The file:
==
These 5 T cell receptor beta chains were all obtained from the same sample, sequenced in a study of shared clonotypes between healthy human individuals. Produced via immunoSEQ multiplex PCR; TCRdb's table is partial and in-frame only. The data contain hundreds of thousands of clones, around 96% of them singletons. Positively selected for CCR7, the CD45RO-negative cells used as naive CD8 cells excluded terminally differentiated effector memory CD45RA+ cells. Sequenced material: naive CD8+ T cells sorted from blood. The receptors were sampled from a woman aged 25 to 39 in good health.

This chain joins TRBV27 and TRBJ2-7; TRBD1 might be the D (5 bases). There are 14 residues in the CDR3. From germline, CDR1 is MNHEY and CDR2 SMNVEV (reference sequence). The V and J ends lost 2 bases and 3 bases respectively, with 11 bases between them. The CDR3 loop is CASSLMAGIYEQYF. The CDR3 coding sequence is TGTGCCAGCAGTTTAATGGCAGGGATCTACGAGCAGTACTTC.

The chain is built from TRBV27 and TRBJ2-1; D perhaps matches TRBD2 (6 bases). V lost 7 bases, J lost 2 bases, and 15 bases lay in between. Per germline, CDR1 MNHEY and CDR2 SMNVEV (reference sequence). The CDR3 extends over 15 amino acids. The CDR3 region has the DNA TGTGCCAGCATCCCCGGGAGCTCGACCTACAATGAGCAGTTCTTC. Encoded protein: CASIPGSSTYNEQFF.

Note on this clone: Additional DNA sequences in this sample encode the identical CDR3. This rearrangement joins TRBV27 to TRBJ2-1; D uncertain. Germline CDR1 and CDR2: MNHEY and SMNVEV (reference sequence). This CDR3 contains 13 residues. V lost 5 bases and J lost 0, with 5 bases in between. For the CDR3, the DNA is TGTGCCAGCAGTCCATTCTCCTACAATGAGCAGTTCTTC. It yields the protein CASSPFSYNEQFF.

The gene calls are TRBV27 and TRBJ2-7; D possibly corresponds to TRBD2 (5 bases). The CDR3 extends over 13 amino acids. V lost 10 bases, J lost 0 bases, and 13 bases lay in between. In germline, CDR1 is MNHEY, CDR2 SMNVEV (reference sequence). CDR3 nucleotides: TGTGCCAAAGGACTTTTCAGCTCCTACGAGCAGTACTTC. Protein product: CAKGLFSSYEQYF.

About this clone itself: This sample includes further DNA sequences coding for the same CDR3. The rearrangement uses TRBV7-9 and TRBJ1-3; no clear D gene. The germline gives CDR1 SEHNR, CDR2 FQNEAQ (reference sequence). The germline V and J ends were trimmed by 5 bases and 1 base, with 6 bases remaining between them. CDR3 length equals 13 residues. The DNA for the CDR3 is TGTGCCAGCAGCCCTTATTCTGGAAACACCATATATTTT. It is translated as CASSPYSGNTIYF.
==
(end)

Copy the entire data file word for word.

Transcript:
These 5 T cell receptor beta chains were all obtained from the same sample, sequenced in a study of shared clonotypes between healthy human individuals. Produced via immunoSEQ multiplex PCR; TCRdb's table is partial and in-frame only. The data contain hundreds of thousands of clones, around 96% of them singletons. Positively selected for CCR7, the CD45RO-negative cells used as naive CD8 cells excluded terminally differentiated effector memory CD45RA+ cells. Sequenced material: naive CD8+ T cells sorted from blood. The receptors were sampled from a woman aged 25 to 39 in good health.

This chain joins TRBV27 and TRBJ2-7; TRBD1 might be the D (5 bases). There are 14 residues in the CDR3. From germline, CDR1 is MNHEY and CDR2 SMNVEV (reference sequence). The V and J ends lost 2 bases and 3 bases respectively, with 11 bases between them. The CDR3 loop is CASSLMAGIYEQYF. The CDR3 coding sequence is TGTGCCAGCAGTTTAATGGCAGGGATCTACGAGCAGTACTTC.

The chain is built from TRBV27 and TRBJ2-1; D perhaps matches TRBD2 (6 bases). V lost 7 bases, J lost 2 bases, and 15 bases lay in between. Per germline, CDR1 MNHEY and CDR2 SMNVEV (reference sequence). The CDR3 extends over 15 amino acids. The CDR3 region has the DNA TGTGCCAGCATCCCCGGGAGCTCGACCTACAATGAGCAGTTCTTC. Encoded protein: CASIPGSSTYNEQFF.

Note on this clone: Additional DNA sequences in this sample encode the identical CDR3. This rearrangement joins TRBV27 to TRBJ2-1; D uncertain. Germline CDR1 and CDR2: MNHEY and SMNVEV (reference sequence). This CDR3 contains 13 residues. V lost 5 bases and J lost 0, with 5 bases in between. For the CDR3, the DNA is TGTGCCAGCAGTCCATTCTCCTACAATGAGCAGTTCTTC. It yields the protein CASSPFSYNEQFF.

The gene calls are TRBV27 and TRBJ2-7; D possibly corresponds to TRBD2 (5 bases). The CDR3 extends over 13 amino acids. V lost 10 bases, J lost 0 bases, and 13 bases lay in between. In germline, CDR1 is MNHEY, CDR2 SMNVEV (reference sequence). CDR3 nucleotides: TGTGCCAAAGGACTTTTCAGCTCCTACGAGCAGTACTTC. Protein product: CAKGLFSSYEQYF.

About this clone itself: This sample includes further DNA sequences coding for the same CDR3. The rearrangement uses TRBV7-9 and TRBJ1-3; no clear D gene. The germline gives CDR1 SEHNR, CDR2 FQNEAQ (reference sequence). The germline V and J ends were trimmed by 5 bases and 1 base, with 6 bases remaining between them. CDR3 length equals 13 residues. The DNA for the CDR3 is TGTGCCAGCAGCCCTTATTCTGGAAACACCATATATTTT. It is translated as CASSPYSGNTIYF.